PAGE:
Our NAFTA and long-time partner is struggling to contain an insurgency that threatens to redo the political and economic landscape of Mexico for decades to come. A few days ago Texas Governor suggested that every option be put on the table to deal with this problem, including the military because we have the “same situation as you had in Colombia. Obviously, Mexico has to approve any type of assistance that we can give them.”
In official Washington, DC, recommending that the U.S. send troops to Mexico to assist in the battle against terrorist groups and drug cartels would be a heresy. Yet folks in DC should listen closely to Governor Perry. Perry should know something about this issue as not only is Texas the most directly impacted by the violence, but several Texans have died the past month in Mexico, likely as a result of cartel violence.
The U.S. has invested more than $1 billion in Mexico to train, equip, and assist Mexico and other regional governments contain the problem; however, to make a permanent dent more than money, arms, and training will be needed. This is a complex issue that will require long-term reform of the Mexican government, including empowering state governors and strengthening rule of law. To his credit, Mexican President Felipe Calderon has tried to give governors more powers. A recalcitrant Mexican Congress stuck in the past is making decentralization and reform difficult.
Mexico’s war has become a regional challenge, no longer can U.S. policy efforts claim that the “spillover” effect is not a concern, it is. Just ask folks living in El Paso, Texas right across the border from Ciudad Juarez. Central American nations are also struggling to contain the problem as lawbreakers seek safe haven in remote regions just outside Mexico’s southern border. There have even been reports that al-Shabaab – an al-Qaeda affiliate in Somalia – has used the U.S.-Mexico border to penetrate the United States. It is not just al-Qaeda; other terrorist groups are making use of the instability to try to penetrate the U.S. via our underbelly.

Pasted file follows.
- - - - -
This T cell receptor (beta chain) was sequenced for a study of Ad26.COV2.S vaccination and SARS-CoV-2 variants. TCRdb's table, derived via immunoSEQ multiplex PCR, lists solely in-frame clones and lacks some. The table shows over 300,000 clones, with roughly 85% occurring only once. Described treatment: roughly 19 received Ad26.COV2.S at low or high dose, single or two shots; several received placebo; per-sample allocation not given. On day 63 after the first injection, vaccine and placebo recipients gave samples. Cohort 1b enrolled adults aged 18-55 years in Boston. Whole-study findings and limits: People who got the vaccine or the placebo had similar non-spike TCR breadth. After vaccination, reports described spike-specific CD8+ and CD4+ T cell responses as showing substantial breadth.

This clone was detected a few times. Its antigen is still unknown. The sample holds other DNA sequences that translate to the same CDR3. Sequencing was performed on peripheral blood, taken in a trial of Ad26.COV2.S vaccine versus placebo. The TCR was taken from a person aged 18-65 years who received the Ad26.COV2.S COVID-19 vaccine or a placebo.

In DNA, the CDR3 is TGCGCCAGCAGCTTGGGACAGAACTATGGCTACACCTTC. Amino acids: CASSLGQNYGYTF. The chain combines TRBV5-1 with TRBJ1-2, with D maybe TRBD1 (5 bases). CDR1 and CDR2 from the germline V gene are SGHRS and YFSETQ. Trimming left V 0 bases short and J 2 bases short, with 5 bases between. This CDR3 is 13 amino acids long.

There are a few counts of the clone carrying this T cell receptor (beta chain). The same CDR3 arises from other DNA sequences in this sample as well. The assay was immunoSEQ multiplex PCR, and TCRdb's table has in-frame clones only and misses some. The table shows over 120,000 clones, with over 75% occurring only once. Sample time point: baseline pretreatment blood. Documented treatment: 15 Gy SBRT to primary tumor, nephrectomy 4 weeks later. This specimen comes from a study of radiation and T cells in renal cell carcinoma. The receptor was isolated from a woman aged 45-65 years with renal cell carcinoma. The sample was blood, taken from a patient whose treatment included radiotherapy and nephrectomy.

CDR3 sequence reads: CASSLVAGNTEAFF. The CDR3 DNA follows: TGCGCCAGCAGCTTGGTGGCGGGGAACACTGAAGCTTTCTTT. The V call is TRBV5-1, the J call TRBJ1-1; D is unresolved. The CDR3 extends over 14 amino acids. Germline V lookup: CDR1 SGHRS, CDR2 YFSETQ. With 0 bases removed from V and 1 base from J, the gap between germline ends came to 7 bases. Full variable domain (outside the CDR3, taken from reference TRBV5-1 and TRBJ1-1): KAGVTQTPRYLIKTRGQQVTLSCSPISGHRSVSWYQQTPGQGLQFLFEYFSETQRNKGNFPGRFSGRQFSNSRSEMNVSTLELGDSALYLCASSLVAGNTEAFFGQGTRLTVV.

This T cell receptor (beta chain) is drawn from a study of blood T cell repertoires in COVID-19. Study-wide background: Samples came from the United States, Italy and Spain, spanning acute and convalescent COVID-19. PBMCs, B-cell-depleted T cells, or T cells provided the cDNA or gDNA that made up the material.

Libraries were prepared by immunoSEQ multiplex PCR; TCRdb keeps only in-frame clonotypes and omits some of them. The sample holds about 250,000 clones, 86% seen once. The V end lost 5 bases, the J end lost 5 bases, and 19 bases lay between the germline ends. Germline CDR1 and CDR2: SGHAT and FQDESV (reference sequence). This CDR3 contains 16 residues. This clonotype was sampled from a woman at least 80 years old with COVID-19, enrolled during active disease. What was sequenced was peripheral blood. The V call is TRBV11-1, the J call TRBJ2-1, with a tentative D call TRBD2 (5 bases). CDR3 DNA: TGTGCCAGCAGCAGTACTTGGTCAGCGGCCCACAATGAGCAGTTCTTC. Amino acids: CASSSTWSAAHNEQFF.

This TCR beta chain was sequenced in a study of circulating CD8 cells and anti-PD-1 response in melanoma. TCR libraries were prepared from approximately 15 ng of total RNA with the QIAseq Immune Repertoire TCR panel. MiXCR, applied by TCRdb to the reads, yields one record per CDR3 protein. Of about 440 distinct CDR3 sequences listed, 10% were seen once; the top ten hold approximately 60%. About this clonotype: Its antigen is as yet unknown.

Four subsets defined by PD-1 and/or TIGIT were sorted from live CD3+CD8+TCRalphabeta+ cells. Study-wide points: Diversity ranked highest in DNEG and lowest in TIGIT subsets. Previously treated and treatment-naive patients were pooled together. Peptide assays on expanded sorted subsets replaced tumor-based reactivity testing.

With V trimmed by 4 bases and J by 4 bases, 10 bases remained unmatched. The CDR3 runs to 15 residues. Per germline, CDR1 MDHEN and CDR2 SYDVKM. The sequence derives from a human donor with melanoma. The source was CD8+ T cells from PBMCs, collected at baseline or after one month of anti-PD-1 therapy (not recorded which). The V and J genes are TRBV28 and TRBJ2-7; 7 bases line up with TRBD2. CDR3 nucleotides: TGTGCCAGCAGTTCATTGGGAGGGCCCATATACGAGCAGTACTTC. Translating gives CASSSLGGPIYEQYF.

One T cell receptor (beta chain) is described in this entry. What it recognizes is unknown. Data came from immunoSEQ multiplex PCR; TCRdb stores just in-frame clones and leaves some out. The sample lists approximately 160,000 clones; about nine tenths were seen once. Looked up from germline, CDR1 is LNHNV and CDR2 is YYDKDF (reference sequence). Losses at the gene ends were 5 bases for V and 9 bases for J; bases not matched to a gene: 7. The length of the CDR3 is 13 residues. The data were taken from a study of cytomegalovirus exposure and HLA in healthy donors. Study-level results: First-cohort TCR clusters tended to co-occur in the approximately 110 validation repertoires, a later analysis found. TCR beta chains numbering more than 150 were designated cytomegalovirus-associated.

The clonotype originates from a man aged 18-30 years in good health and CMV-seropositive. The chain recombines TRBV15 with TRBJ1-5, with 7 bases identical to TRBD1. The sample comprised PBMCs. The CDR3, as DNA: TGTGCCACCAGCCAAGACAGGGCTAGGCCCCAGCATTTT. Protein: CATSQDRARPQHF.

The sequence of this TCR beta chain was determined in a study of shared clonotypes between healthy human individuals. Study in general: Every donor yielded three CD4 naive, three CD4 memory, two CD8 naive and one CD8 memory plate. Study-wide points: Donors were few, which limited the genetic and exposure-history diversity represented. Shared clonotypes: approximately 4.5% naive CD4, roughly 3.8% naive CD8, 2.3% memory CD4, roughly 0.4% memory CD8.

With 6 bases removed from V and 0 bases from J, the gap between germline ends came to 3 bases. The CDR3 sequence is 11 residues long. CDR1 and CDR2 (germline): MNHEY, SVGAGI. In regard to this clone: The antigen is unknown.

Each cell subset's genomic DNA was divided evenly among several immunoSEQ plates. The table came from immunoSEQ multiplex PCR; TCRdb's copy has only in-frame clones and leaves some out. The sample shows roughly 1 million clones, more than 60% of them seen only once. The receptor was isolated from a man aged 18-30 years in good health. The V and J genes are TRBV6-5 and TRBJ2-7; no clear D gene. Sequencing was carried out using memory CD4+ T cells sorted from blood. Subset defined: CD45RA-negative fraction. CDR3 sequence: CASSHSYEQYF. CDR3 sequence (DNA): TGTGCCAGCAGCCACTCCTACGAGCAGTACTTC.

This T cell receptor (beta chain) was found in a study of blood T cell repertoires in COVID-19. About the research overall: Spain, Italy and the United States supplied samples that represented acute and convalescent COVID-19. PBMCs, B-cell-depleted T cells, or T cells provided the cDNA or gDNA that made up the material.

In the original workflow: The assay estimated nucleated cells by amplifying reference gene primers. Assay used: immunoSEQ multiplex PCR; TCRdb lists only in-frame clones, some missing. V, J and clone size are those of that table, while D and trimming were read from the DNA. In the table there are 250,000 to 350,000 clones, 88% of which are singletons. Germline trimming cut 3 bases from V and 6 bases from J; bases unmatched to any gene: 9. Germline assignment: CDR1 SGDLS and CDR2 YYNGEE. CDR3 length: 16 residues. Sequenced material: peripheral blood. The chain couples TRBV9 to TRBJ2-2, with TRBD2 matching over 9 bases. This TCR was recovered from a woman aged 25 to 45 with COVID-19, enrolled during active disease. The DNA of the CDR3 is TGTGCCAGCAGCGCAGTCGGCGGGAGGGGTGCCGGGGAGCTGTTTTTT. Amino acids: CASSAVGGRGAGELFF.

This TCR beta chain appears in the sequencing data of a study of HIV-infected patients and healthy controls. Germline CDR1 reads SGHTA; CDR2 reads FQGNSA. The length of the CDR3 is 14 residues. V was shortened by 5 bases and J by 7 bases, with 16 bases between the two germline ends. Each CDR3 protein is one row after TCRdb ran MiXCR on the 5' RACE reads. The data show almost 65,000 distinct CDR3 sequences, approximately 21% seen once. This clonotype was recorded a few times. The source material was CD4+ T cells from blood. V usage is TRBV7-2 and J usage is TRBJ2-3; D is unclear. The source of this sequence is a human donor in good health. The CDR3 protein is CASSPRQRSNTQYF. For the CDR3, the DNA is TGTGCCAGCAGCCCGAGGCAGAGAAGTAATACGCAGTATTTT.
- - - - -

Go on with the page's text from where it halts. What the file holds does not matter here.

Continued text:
The United States is the largest source of foreign direct investment in Mexico. We also have strong cultural and historical bonds with our neighbor to the south. Beheadings (yes, it not just a Middle East phenomena), kidnappings, car bombs, mass graves, assassination of public officials, and drive by shootings of civilians are not good business or for long-term relations. Meanwhile and most importantly, Americans are dying in Mexico and the U.S. federal government remains tone deaf.
Mexico will not be able to do this on it own; 31,000 deaths during the past four years attest to that. If we can secure the Middle East, stabilizing the border and securing Mexico should be just as an important imperative. At this juncture, U.S. boots on the ground inside of Mexico may not be the most appropriate response but more needs to be done to strengthen U.S. and regional security. Gov. Perry’s recommendation of a more comprehensive approach that includes placing U.S. troops at the border should be afforded serious consideration.